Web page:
The Washington Post
The feat was celebrated because it was, let’s face it, really cool: here came a falling rocket that had to withstand 119 mph high altitude crosswinds, locate its landing site, and then fire its engine to slow itself down until it touched down in a cloud of fire and smoke.
But it also drew widespread attention because if Bezos (the founder of Amazon.com and the owner The Washington Post) and others can figure out how to repeatedly land and reuse the booster stage of their rockets, they’ve figured out how to slash the now prohibitively high cost of space flight. That's a key step in opening up space to the masses, some argue. At the very least, it'd be a dramatic disruption of the current business model, where rocket boosters burn up at reentry or are ditched into the ocean. It's as if airplanes were thrown away after they were used once, both Bezos and Musk have said.
“Rockets have always been expendable,” Bezos wrote in a statement. “Not anymore." He even tweeted about it in his first and only tweet:
Elon Musk, a fellow tech billionaire-space enthusiast, congratulated Blue Origin's accomplishment. But he also jabbed at a peer and a rival he seems to enjoy antagonizing.
In a series of tweets, the always blunt Musk sought to clarify Blue Origin's accomplishment and place it in perspective.
As Musk pointed out on twitter, his company did indeed launch several test rockets as early as 2013 and then bring them back safely smack dab on the launch pad. You can check one of those here:
But the highest any of those rockets went was 1,000 meters, or 3,280 feet. Bezos’ rocket hit an apogee of 329,000 feet (the capsule went slightly higher after separation). That's more than 62 miles, just past the boundary of space and back to the pad. And that's a first for the history books.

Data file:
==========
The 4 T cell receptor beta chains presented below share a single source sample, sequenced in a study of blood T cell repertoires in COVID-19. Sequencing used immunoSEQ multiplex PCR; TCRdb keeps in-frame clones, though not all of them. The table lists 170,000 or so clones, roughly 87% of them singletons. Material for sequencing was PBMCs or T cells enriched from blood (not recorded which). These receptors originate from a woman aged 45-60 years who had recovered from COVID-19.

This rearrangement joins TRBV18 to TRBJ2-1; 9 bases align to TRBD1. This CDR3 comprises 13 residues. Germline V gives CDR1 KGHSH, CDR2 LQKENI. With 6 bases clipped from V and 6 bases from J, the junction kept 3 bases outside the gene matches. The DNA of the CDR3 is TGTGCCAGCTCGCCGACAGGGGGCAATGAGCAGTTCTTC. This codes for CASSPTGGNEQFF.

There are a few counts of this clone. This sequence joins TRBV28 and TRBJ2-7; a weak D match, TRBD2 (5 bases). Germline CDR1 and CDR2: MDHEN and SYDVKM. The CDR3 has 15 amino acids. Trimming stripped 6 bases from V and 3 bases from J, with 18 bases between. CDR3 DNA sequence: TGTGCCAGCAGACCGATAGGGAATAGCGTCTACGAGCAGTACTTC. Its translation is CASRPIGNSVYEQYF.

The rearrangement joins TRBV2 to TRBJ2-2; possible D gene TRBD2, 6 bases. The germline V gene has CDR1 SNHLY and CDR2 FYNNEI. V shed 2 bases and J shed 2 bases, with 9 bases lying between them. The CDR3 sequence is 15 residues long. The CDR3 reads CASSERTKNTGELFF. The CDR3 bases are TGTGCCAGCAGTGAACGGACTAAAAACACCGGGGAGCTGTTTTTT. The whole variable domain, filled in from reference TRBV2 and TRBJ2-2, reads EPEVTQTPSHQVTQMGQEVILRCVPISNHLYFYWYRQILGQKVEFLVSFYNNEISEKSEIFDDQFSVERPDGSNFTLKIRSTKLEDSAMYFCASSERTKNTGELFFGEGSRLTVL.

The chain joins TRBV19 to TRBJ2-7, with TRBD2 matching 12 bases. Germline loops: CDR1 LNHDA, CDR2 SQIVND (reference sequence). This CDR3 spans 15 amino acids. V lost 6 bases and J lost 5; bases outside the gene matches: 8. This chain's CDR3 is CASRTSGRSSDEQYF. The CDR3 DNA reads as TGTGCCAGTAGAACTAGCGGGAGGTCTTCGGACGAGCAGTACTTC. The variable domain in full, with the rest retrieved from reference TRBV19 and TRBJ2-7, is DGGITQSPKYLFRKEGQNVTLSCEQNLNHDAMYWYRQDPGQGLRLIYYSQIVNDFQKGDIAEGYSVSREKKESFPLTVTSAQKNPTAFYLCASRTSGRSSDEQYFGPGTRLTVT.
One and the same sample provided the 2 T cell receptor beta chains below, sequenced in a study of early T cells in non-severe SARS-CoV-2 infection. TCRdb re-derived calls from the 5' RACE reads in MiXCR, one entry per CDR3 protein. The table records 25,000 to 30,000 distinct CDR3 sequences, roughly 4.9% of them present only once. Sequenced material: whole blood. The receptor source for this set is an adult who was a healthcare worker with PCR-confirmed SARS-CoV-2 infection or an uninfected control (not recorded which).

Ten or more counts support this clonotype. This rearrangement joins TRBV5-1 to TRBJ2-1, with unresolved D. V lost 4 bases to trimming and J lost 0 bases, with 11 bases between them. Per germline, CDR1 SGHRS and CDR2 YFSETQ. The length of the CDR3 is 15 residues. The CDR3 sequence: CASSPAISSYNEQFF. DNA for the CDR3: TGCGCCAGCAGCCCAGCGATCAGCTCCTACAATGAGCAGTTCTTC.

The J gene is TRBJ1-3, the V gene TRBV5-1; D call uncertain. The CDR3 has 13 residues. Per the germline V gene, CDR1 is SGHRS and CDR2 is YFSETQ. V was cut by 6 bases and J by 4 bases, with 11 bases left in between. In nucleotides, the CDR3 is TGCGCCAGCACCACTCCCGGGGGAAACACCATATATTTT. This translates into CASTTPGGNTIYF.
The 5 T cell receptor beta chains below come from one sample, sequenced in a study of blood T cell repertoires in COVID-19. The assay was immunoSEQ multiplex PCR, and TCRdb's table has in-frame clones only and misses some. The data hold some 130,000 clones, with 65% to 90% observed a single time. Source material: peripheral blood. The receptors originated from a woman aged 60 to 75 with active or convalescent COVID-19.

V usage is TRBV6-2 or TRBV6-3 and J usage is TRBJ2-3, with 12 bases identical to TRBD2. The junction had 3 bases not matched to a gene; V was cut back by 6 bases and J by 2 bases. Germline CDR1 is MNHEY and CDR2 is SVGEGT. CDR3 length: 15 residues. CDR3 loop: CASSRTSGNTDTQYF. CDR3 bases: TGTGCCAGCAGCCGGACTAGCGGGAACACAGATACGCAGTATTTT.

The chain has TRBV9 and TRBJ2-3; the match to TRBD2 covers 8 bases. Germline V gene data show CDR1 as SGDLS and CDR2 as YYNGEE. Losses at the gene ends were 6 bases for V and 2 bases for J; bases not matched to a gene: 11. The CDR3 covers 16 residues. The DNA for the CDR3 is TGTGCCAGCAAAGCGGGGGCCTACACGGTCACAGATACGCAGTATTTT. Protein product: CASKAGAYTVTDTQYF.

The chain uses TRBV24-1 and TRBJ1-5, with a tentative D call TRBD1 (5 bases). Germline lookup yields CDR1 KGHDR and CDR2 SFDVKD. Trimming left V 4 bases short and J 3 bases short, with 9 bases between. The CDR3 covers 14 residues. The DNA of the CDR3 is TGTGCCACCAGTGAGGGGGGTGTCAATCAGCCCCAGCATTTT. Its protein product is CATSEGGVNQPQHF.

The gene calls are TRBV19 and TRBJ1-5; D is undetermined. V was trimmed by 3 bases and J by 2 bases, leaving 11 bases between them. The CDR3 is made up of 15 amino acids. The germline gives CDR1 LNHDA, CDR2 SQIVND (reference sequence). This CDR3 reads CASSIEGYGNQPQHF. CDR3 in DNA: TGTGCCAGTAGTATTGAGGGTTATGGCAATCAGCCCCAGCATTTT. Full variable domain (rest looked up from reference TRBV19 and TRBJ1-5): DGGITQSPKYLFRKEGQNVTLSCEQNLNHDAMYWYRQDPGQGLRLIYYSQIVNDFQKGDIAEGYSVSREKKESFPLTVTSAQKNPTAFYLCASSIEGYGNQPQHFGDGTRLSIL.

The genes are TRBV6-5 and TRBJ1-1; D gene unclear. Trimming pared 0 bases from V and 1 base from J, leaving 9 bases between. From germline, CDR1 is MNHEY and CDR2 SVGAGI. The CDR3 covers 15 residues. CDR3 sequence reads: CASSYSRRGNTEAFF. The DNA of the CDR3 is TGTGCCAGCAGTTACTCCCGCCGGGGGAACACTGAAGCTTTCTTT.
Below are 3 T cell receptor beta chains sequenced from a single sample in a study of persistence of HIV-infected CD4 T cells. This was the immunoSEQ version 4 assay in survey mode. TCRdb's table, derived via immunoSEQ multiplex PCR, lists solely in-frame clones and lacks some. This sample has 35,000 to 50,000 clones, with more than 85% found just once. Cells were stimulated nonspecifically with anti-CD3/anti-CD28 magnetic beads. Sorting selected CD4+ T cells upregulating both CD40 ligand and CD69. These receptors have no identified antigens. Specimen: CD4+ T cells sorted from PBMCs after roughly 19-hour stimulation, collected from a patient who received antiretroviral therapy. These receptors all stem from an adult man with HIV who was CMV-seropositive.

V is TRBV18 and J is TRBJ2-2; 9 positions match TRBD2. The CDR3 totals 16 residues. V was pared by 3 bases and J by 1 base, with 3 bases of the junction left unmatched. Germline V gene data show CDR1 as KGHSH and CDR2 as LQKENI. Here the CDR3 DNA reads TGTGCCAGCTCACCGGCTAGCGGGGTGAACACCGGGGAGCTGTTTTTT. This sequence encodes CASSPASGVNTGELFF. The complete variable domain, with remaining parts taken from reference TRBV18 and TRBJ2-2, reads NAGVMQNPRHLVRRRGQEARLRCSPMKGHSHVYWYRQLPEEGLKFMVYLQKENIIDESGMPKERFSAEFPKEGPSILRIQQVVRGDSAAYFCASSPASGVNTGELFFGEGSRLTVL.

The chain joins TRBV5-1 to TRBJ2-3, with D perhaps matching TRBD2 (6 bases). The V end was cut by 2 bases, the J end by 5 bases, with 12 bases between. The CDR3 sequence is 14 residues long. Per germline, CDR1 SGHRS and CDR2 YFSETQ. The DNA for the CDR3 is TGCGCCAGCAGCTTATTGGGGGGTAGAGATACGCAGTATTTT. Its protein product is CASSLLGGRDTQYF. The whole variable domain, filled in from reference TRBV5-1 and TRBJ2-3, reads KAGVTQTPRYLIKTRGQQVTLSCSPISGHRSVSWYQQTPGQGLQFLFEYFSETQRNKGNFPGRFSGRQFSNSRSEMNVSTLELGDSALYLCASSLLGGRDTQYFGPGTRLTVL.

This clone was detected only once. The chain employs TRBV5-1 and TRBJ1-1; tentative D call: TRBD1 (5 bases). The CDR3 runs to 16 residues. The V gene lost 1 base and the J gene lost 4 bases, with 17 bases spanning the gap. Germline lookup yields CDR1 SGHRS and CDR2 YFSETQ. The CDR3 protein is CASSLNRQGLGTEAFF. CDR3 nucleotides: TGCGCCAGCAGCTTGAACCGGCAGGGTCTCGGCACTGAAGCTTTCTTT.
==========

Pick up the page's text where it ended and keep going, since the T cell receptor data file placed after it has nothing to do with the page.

While Blue Origin’s New Shepard may have made it to space, it just barely made it. And Musk wanted to make it clear that getting to space is not nearly as difficult as getting to orbit.
Orbital flight requires a bigger, faster rocket, one that’s much harder to land—“like trying to balance a rubber broomstick on your hand in the middle of a windstorm,” Musk has said. But it’s that kind of landing that he is currently chasing. SpaceX's Falcon 9 rockets are used to launch satellites into orbit (not just space, mind you) and take cargo to the International Space Station (the orbiting lab). Twice this year SpaceX attempted landings of its own, on a floating platform in the Atlantic Ocean that Musk calls an autonomous spaceport drone ship.
Twice the craft hit the barge, crashed and blew up--a mishap that Musk called a "rapid unscheduled disassembly." Still, the boosters hit an apogee of 130 km, or 80 miles, before they started their descent. In other words, they flew deeper into space than New Shepard’s suborbital launch. The company also performed a "landing" over water in 2014, where the rocket hovered for a few seconds before tipping over.
On Tuesday, Musk hinted that the company’s next landing attempt, which could come as early as next month, may be on land—not on the drone ship in the ocean. The company is so confident in its ability to routinely stick the landings, it is building a landing pad at Cape Canaveral, not far from the launch complex it has taken over at the Kennedy Space Center.
Musk and Bezos agree that using the rocket’s propulsion to land is the way to go—as opposed to the Space Shuttle’s runway landings. That’s because both have ambitions for deep space missions, which would require different capabilities.
Musk’s goal is to colonize Mars. He’s taken note that there are “no runways on Mars,” as he said at a forum at MIT. “You really have to get good at propulsive landing if you want to go somewhere other than Earth."
And so here's an artist's concept of what landing SpaceX's Dragon capsule would look like landing on Mars.